A great company can be a bad investment if the price is too high. Conversely, a horrific company can be a superb investment if the price is cheap enough.


The question to answer is whether the current price offers a margin of safety.


WMT Valuation Ratio Trends


Rather than focus on a single method to value stocks, I cover my bases and look at different views.


Valuation multiples gives you a comp view. Much like how you value home prices.


DCF tells you that the value of a company is the sum of its future cash flows.


Earnings is also used in valuation because stock prices track earnings.


With Wal-Mart, their EV/EBIT is 11 which is at the upper range of my preferred range.


I like to look for companies trading below EV/EBIT of 11.


You see a different picture with FCF and owner earnings. FCF and Owner Earnings is growing year over year, and Wal-Mart is cheap with this metric. Anything under P/FCF or P/OwnerEarnings of 15 is value.

Wal-Mart Stock Value (Ballpark DCF)

Before getting deeper into the numbers, valuation is more art than science.


Depending on your narrative of the company, the valuation will change.


If you believe Wal-Mart’s business will see a revival, your growth rates will be different to mine.

On the flip side, if your narrative is that Wal-Mart is going down the drain, your valuation is going to be lower.


This is why I go for a valuation range.


Fair value is a moving target.


Using a FCF starting value of 20.9B, growth rate of 5.9%, discount rate of 6.8% using Prof Damodaran’s industry specific rates and then applying a multi-stage DCF where the growth rate decays, the fair value comes out to $98.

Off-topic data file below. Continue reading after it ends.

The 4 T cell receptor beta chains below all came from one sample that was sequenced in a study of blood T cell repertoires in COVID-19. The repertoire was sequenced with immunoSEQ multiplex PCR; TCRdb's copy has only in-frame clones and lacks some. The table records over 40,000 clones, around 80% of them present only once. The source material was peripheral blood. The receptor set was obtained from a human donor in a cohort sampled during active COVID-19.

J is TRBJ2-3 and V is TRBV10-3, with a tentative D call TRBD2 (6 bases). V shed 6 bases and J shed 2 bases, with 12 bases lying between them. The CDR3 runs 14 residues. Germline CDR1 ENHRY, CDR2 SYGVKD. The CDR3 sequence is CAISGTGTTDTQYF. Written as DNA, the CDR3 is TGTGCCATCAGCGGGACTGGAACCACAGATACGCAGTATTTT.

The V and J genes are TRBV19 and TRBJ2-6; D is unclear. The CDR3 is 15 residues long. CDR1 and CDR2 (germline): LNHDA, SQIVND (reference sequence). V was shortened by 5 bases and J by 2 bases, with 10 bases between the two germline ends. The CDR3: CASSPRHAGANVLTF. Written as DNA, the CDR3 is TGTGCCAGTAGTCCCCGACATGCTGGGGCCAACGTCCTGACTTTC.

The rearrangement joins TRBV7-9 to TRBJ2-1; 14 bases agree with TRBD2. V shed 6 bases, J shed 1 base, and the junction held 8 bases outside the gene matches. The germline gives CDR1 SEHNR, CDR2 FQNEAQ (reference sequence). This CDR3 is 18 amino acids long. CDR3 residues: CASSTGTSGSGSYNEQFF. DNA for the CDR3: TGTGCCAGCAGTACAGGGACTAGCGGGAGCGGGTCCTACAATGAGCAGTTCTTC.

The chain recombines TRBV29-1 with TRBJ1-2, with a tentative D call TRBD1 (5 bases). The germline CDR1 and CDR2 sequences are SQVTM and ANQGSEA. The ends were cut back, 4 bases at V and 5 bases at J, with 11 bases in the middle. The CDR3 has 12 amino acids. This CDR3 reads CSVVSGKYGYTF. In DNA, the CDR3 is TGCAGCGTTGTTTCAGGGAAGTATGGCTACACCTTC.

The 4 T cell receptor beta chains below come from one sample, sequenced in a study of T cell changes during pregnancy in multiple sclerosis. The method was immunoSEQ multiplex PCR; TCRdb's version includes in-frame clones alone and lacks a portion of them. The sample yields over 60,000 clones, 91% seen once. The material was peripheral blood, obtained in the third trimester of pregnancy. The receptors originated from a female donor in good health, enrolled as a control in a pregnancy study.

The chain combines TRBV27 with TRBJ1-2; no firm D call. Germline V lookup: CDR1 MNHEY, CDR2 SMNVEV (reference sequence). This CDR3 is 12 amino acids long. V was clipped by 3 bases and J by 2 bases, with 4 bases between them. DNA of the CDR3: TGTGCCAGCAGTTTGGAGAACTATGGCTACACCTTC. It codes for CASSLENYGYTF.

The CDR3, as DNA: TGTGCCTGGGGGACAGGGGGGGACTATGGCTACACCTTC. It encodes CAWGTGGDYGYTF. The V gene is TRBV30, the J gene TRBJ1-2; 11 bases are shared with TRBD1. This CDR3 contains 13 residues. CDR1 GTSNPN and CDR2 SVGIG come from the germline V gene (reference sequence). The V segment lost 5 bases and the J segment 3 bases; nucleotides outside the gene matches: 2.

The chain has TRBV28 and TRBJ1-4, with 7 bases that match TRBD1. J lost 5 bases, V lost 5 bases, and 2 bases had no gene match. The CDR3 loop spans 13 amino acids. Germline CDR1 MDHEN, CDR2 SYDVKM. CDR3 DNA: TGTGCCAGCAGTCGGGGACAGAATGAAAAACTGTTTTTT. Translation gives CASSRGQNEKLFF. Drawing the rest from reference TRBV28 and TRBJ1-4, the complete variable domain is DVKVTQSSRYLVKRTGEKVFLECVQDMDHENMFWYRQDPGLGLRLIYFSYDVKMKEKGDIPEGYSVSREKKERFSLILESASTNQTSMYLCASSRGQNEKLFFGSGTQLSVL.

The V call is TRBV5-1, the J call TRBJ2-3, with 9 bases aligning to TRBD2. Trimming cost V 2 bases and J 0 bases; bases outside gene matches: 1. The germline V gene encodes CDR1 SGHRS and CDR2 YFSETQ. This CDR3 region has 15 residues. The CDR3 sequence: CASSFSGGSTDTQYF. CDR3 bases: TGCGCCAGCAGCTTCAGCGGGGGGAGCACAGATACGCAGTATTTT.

WMT DCF using FCF


Take note of the reverse growth rate.


The reverse growth rate signifies that Wal-Mart’s current stock price is pricing in a growth rate of 1.6% when compared to Free Cash Flow. 


The question for you is, will Wal-Mart fair value based on FCF grow faster than 1.6%?


That’s an easy yes.


So I know that $98 is a possibility.


Let’s look at it from another angle though.


WMT Earnings based DCF Stock Value


If I use an earnings based valuation where the starting value is 13.6B, Wal-Mart has to grow earnings faster than 8.37%.


Is this possible?


Not as likely.


Putting together the two DCF’s and the valuation ratios, the fair value range looks like it is between $60-$98.


That’s a big spread and the current price of $72 sits in the middle.


If Wal-Mart shot up to the 80’s I’d be a seller. Current price is a hold for me and I’d be a buyer if the stock price was in the lower $60’s unless you want a bigger margin of safety.


Buffett may be selling, but it’s not the end for Wal-Mart.


Patient investors will receive value, but make sure the price is right.

Summary

  • Buffett knows that retail is a tough industry. Turnarounds rarely happen. Go for a leader.
  • Is Wal-Mart a bad investment? No, but don’t expect huge returns. Fundamentals are strong and will let you sleep at night without worrying.
  • A successful investment comes down to the price you pay, and your price will be based on your narrative of the company.
  • An uphill battle for e-commerce, but Jet.com and ShoeBuy acquisitions are a step in the right direction.

Disclosure

Long WMT at the time of writing.